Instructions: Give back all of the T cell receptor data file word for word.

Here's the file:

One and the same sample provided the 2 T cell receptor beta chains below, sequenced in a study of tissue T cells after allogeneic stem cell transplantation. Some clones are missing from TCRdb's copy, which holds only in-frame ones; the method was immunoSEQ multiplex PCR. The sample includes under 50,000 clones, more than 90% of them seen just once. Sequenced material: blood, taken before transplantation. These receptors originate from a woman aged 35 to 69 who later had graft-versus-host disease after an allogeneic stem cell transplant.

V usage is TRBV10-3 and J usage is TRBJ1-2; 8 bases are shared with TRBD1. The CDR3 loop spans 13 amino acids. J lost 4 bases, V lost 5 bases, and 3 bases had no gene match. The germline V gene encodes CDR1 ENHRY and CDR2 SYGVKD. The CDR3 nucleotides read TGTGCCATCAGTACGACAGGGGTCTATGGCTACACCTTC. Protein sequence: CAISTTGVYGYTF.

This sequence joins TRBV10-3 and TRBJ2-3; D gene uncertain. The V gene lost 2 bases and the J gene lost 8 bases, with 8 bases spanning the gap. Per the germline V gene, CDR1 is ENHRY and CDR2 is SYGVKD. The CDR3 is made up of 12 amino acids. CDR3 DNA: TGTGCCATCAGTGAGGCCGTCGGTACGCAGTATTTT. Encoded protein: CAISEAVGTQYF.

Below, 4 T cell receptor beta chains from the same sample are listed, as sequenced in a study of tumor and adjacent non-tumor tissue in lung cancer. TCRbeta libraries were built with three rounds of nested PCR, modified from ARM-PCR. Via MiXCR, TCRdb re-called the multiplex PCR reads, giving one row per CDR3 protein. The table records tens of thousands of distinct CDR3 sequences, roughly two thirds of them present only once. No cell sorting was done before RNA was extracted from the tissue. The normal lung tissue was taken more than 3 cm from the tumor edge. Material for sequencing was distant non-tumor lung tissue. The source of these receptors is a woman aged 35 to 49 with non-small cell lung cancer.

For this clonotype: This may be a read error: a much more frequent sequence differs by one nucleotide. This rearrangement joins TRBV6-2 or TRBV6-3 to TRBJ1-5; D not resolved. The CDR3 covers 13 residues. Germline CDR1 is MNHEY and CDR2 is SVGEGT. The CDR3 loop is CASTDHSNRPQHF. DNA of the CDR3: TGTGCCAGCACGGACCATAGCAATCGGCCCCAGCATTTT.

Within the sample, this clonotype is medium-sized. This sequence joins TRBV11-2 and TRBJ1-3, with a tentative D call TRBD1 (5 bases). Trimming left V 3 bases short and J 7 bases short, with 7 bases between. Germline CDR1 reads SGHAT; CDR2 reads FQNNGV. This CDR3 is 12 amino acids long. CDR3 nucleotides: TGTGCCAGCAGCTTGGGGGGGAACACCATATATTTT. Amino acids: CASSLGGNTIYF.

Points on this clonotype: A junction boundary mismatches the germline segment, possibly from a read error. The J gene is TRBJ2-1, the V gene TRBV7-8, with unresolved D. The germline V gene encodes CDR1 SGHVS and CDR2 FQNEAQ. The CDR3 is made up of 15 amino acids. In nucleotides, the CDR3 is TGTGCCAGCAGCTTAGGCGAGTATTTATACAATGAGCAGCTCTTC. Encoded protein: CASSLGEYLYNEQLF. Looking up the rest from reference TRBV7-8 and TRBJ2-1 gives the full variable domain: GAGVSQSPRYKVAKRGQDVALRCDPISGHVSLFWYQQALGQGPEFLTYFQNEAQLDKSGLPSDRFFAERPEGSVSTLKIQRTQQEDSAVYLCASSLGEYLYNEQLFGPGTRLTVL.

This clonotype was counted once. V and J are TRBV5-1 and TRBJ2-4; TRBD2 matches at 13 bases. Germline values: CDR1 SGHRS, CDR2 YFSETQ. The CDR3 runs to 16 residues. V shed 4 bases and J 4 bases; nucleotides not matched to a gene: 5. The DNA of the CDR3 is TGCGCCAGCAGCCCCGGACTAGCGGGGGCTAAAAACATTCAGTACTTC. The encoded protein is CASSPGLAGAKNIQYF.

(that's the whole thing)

One and the same sample provided the 2 T cell receptor beta chains below, sequenced in a study of tissue T cells after allogeneic stem cell transplantation. Some clones are missing from TCRdb's copy, which holds only in-frame ones; the method was immunoSEQ multiplex PCR. The sample includes under 50,000 clones, more than 90% of them seen just once. Sequenced material: blood, taken before transplantation. These receptors originate from a woman aged 35 to 69 who later had graft-versus-host disease after an allogeneic stem cell transplant.

V usage is TRBV10-3 and J usage is TRBJ1-2; 8 bases are shared with TRBD1. The CDR3 loop spans 13 amino acids. J lost 4 bases, V lost 5 bases, and 3 bases had no gene match. The germline V gene encodes CDR1 ENHRY and CDR2 SYGVKD. The CDR3 nucleotides read TGTGCCATCAGTACGACAGGGGTCTATGGCTACACCTTC. Protein sequence: CAISTTGVYGYTF.

This sequence joins TRBV10-3 and TRBJ2-3; D gene uncertain. The V gene lost 2 bases and the J gene lost 8 bases, with 8 bases spanning the gap. Per the germline V gene, CDR1 is ENHRY and CDR2 is SYGVKD. The CDR3 is made up of 12 amino acids. CDR3 DNA: TGTGCCATCAGTGAGGCCGTCGGTACGCAGTATTTT. Encoded protein: CAISEAVGTQYF.

Below, 4 T cell receptor beta chains from the same sample are listed, as sequenced in a study of tumor and adjacent non-tumor tissue in lung cancer. TCRbeta libraries were built with three rounds of nested PCR, modified from ARM-PCR. Via MiXCR, TCRdb re-called the multiplex PCR reads, giving one row per CDR3 protein. The table records tens of thousands of distinct CDR3 sequences, roughly two thirds of them present only once. No cell sorting was done before RNA was extracted from the tissue. The normal lung tissue was taken more than 3 cm from the tumor edge. Material for sequencing was distant non-tumor lung tissue. The source of these receptors is a woman aged 35 to 49 with non-small cell lung cancer.

For this clonotype: This may be a read error: a much more frequent sequence differs by one nucleotide. This rearrangement joins TRBV6-2 or TRBV6-3 to TRBJ1-5; D not resolved. The CDR3 covers 13 residues. Germline CDR1 is MNHEY and CDR2 is SVGEGT. The CDR3 loop is CASTDHSNRPQHF. DNA of the CDR3: TGTGCCAGCACGGACCATAGCAATCGGCCCCAGCATTTT.

Within the sample, this clonotype is medium-sized. This sequence joins TRBV11-2 and TRBJ1-3, with a tentative D call TRBD1 (5 bases). Trimming left V 3 bases short and J 7 bases short, with 7 bases between. Germline CDR1 reads SGHAT; CDR2 reads FQNNGV. This CDR3 is 12 amino acids long. CDR3 nucleotides: TGTGCCAGCAGCTTGGGGGGGAACACCATATATTTT. Amino acids: CASSLGGNTIYF.

Points on this clonotype: A junction boundary mismatches the germline segment, possibly from a read error. The J gene is TRBJ2-1, the V gene TRBV7-8, with unresolved D. The germline V gene encodes CDR1 SGHVS and CDR2 FQNEAQ. The CDR3 is made up of 15 amino acids. In nucleotides, the CDR3 is TGTGCCAGCAGCTTAGGCGAGTATTTATACAATGAGCAGCTCTTC. Encoded protein: CASSLGEYLYNEQLF. Looking up the rest from reference TRBV7-8 and TRBJ2-1 gives the full variable domain: GAGVSQSPRYKVAKRGQDVALRCDPISGHVSLFWYQQALGQGPEFLTYFQNEAQLDKSGLPSDRFFAERPEGSVSTLKIQRTQQEDSAVYLCASSLGEYLYNEQLFGPGTRLTVL.

This clonotype was counted once. V and J are TRBV5-1 and TRBJ2-4; TRBD2 matches at 13 bases. Germline values: CDR1 SGHRS, CDR2 YFSETQ. The CDR3 runs to 16 residues. V shed 4 bases and J 4 bases; nucleotides not matched to a gene: 5. The DNA of the CDR3 is TGCGCCAGCAGCCCCGGACTAGCGGGGGCTAAAAACATTCAGTACTTC. The encoded protein is CASSPGLAGAKNIQYF.